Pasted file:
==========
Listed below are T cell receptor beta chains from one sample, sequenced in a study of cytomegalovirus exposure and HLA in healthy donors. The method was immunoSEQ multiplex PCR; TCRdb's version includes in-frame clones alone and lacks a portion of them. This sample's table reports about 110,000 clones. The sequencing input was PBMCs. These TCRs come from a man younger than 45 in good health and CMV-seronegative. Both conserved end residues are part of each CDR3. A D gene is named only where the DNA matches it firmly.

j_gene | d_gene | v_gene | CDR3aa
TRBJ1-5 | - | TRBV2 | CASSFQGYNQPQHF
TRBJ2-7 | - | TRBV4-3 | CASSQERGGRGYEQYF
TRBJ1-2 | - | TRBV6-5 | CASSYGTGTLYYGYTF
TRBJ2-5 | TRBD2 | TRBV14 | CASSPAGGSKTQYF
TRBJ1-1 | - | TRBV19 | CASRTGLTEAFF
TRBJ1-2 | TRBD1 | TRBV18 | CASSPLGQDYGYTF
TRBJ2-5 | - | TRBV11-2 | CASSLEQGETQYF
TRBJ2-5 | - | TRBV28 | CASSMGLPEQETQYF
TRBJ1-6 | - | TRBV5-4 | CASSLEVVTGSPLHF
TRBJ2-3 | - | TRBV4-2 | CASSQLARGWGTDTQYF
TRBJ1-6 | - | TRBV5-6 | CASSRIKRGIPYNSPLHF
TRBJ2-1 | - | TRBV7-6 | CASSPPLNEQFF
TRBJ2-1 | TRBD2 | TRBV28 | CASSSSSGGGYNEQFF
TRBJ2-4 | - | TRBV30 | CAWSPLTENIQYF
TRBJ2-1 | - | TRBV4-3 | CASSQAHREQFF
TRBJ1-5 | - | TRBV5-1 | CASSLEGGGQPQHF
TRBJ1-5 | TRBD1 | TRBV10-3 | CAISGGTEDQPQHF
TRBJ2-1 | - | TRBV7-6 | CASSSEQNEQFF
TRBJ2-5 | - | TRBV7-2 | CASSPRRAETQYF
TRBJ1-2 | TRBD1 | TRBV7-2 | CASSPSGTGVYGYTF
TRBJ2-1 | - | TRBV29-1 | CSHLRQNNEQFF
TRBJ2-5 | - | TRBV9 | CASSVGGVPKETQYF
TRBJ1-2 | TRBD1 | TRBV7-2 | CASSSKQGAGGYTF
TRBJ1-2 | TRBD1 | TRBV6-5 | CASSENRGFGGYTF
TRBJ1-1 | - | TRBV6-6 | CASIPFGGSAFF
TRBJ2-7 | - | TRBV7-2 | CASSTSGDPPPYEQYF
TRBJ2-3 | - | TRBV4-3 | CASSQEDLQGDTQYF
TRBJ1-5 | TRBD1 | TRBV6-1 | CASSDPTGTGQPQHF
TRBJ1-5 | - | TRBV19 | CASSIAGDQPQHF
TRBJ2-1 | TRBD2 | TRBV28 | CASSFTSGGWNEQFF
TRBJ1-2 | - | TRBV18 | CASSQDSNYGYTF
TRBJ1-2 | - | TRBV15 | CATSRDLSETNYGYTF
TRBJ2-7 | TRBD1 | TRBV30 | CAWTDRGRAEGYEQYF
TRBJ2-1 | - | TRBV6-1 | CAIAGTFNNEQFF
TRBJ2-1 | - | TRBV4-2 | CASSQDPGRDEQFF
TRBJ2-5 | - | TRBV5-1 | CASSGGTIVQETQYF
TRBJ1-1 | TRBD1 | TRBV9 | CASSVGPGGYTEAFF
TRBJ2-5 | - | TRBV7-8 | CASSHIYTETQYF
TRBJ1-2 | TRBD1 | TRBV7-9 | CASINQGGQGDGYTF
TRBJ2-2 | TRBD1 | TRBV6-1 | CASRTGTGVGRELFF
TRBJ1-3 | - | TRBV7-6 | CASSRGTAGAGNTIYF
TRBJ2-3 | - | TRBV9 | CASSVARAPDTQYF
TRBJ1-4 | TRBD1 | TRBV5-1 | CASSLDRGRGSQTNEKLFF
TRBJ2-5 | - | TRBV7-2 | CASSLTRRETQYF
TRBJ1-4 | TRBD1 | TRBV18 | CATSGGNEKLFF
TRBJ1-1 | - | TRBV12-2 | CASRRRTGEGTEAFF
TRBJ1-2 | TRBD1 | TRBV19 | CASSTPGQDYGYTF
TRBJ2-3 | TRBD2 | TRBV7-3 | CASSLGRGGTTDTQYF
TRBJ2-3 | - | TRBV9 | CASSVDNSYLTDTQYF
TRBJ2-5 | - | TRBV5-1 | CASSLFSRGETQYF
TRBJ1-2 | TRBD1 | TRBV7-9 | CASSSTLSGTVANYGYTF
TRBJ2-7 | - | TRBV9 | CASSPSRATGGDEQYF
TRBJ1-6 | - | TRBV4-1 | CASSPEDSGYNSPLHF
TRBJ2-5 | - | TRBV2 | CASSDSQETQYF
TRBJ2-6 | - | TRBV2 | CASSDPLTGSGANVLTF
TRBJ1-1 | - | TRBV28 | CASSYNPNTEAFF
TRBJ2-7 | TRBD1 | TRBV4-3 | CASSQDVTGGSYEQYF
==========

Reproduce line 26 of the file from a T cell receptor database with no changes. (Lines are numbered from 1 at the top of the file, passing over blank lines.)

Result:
TRBJ1-2 | TRBD1 | TRBV6-5 | CASSENRGFGGYTF